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The Tolkien Trail's first movie review
Benjamin Milder

I had the opportunity to go to the North American premiere of the most anticipated film of all time. The excitement was palpable sitting in the darkened theater, a week before general release, with Peter Jackson, Elijah Wood, and other cast members in the audience. To sum it up: "Lord of the Rings: The Fellowship of the Ring" is a triumph of cinema and art which does justice to Tolkien's work.

I came to the movie with an open mind - I hadn't read the books in over a year, and had intentionally avoided most major movie "spoilers." That being said, I felt that the movie captured the spirit of the story without hanging on every word from the text. "Harry Potter" was an enjoyable experience, but it required (and assumed) prior familiarity to fully understand and appreciate it. Peter Jackson's LotR, on the other hand, is more than just an excellent copy of literature: it stands by itself as a wholly separate work.

Omissions of beloved scenes are hardly noticed with the quick pace of the story. The transition from the Shire to Bree is smooth. Certainly Tom Bombadil would have been a joy to see onscreen, but the episode would have tacked on another half hour to an already very long movie and perhaps tested the patience of nonfans. Yet even at three hours, the time breezes past.

Middle-earth has truly been brought to life. New Zealand's natural beauty provides ideal landscapes. The idyllic Shire is shown just as we had all imagined. The grotesque orcs and Balrog are terrifying. The evil atmosphere of Moria, Isengard, and Mordor is chilling, leaving the viewer anxious for a more extended glimpse into the Land of Shadow.

Another admirable aspect of the film is that even with epic battles and CG monsters, appropriate time is allotted to develop the major characters, the story's heart and soul. Frodo's friendship with Sam is given due prominence, and Ian McKellen's Gandalf is superb. A small gripe of mine is that the minor characters were not given the individuality that they deserved: by the end, I was still unsure over which Hobbit was Merry and which was Pippin; and Legolas and Gimli were peripheral figures. However, given that their friendship is more a focus in The Two Towers, this is not a big problem.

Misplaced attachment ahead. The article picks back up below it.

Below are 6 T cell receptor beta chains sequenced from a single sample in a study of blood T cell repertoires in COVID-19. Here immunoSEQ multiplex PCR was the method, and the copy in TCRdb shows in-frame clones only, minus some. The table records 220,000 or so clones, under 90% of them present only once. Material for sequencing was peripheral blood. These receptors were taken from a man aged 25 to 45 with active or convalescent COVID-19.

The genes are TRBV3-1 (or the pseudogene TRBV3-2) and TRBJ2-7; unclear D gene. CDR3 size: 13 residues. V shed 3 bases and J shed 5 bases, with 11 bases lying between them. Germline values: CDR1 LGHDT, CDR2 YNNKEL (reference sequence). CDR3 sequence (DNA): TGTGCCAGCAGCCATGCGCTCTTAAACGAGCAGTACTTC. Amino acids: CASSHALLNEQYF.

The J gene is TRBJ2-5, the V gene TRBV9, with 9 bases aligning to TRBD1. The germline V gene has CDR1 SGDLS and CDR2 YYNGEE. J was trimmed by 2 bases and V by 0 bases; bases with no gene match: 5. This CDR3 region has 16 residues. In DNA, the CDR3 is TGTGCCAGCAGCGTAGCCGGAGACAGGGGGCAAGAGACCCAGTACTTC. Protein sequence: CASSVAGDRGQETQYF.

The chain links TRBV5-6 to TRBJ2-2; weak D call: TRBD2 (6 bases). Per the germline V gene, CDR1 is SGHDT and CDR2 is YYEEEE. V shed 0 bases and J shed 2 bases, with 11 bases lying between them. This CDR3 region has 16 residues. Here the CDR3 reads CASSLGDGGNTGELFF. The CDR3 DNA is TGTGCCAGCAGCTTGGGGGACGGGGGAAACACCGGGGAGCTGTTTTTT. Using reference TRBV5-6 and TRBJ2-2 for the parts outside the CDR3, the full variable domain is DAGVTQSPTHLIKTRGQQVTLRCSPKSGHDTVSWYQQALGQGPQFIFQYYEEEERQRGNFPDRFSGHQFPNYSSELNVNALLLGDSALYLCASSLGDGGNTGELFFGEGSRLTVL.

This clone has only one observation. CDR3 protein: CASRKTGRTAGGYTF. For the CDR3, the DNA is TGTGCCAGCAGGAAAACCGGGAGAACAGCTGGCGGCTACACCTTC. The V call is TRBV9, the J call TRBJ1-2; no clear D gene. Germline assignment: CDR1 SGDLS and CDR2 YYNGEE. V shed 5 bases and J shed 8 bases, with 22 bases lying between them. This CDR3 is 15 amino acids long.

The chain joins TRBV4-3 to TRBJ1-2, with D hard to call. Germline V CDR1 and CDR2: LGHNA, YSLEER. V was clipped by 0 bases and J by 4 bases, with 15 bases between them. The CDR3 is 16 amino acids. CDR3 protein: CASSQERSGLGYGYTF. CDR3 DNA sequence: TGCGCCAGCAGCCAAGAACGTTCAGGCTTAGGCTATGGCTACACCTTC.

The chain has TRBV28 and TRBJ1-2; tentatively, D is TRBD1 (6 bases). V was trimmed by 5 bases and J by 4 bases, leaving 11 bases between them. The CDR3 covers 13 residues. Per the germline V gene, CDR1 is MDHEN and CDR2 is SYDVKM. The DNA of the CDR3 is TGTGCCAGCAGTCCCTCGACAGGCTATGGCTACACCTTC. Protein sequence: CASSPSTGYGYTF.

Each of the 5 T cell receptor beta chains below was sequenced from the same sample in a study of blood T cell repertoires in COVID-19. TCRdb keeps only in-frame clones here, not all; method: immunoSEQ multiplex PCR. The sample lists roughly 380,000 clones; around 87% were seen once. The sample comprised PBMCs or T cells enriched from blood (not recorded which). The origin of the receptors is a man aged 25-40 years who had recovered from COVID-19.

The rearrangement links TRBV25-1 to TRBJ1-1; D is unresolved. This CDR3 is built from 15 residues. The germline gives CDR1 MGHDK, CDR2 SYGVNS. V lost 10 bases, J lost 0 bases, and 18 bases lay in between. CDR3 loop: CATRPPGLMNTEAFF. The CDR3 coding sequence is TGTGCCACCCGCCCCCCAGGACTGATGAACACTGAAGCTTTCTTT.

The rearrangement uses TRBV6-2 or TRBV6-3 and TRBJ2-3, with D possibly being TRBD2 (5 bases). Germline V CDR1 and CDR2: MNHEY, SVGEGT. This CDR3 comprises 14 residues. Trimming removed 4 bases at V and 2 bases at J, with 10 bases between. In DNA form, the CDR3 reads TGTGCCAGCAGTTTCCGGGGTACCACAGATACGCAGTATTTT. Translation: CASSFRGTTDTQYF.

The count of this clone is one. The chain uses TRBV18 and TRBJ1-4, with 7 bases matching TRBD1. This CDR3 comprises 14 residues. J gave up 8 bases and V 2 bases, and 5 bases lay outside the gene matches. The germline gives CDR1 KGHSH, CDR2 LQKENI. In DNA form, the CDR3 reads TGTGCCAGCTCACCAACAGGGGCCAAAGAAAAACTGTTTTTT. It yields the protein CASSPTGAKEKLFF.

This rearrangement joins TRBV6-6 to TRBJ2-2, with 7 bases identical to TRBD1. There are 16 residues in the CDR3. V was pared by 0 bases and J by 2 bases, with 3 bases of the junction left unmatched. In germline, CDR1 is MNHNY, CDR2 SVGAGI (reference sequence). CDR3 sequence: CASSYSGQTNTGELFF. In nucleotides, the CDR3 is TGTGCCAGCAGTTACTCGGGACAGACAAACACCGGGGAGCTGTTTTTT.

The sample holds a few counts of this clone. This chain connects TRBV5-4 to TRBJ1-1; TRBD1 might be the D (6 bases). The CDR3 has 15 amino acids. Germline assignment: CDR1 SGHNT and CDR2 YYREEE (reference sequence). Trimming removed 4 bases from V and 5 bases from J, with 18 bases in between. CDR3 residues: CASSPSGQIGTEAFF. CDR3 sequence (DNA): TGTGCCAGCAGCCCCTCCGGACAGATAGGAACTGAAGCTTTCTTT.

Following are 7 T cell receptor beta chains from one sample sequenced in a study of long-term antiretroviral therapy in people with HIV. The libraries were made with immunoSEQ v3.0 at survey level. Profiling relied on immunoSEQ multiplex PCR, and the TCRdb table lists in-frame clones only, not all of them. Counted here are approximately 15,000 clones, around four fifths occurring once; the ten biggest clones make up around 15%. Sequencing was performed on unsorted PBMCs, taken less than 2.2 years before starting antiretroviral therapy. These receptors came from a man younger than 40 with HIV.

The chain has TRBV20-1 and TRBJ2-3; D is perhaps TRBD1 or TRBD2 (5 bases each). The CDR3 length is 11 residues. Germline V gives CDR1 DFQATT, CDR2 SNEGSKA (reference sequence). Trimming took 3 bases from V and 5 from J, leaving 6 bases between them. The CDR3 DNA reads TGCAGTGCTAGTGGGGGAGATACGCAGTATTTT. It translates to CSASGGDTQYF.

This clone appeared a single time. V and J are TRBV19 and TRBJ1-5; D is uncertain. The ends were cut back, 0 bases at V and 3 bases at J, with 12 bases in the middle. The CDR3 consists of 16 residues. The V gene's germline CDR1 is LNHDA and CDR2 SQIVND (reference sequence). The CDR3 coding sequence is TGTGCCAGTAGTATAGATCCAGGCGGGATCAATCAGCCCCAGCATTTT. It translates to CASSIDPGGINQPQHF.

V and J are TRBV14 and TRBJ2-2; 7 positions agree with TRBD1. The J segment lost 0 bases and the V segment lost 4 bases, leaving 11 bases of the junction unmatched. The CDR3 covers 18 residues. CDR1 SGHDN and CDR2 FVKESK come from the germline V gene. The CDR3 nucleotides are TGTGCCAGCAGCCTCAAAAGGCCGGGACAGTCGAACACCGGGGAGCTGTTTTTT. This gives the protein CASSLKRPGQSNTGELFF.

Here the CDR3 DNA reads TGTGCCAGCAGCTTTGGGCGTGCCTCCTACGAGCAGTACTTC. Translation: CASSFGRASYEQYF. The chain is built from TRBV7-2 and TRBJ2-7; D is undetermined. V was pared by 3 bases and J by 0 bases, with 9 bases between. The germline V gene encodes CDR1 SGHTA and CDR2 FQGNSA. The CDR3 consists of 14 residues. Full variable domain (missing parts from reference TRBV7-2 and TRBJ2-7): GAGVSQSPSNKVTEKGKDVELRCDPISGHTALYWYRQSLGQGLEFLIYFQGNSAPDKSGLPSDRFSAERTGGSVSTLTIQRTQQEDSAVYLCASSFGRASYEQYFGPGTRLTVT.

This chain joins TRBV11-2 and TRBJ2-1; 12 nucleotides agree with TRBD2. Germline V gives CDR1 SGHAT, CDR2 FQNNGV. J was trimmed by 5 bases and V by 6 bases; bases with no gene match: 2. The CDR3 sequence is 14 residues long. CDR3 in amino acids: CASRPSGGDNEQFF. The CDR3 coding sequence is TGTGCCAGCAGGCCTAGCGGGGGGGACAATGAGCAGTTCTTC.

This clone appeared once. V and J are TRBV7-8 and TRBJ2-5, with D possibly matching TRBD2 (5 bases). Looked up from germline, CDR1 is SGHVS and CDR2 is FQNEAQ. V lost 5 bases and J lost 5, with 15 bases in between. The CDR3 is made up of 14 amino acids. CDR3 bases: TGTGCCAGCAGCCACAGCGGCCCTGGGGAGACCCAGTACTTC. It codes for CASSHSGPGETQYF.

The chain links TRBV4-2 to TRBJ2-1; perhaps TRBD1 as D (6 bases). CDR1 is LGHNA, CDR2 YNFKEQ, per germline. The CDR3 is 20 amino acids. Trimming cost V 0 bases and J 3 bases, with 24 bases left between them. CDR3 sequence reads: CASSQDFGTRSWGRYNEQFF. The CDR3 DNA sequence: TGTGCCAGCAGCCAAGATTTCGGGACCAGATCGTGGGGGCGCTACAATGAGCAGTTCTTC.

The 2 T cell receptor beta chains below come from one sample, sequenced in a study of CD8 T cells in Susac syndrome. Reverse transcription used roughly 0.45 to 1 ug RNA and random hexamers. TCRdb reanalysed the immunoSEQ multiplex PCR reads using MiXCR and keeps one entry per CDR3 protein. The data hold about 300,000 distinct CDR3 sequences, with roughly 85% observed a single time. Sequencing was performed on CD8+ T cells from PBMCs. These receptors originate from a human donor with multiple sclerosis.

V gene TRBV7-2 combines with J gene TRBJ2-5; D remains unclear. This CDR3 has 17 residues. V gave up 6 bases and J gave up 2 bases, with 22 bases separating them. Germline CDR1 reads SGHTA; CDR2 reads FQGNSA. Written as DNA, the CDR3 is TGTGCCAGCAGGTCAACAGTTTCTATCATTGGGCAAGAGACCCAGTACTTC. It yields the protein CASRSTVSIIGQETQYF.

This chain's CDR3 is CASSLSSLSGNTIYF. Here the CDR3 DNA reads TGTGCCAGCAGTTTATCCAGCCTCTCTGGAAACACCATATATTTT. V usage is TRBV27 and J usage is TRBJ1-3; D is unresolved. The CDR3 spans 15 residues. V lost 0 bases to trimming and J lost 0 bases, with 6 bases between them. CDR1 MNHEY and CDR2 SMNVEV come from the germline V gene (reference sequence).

The film is destined to become a classic (and gross hundreds of millions of dollars in the process!). After such a long wait, the success is a satisfying relief. I will undoubtedly return to see it again many times, and I've already started counting the days until December 2002!

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New York Premiere Report
(written a few hours after the movie ended)

I've just returned from the NY Premiere of LotR. The movie was phenomenal. My full review will come later (it's almost 1 am here, and I have school tomorrow followed by a lengthy band rehearsal), but I wanted to post a preliminary report on the premiere.

It was held in the spacious Ziegfeld Theatre. The average attendees sat in either the front or the back, with the center area reserved for the VIPs. The popcorn and soda were free.

New Line executives made some opening remarks, then turned over the mike to the "diminutive Kiwi genius," Peter Jackson himself, who introduced New York Governor Pataki.

Next, selected cast members in attendance came to the front: Elijah Wood, Liv Tyler, John Rhys-Davies, Sean Astin, Dominic Monaghan, Orlando Bloom, Billy Boyd, and Sean Bean.

There were calls of "Frodo Lives" and "Gandalf for President" as the lights dimmed. Hearty applause greeted the introduction of major characters. The audience members were clearly enjoying themselves.

Aftewards, gift bags were distributed containing an action figure, a cap, a bookmark, a FotR book, and a commemorative glass.

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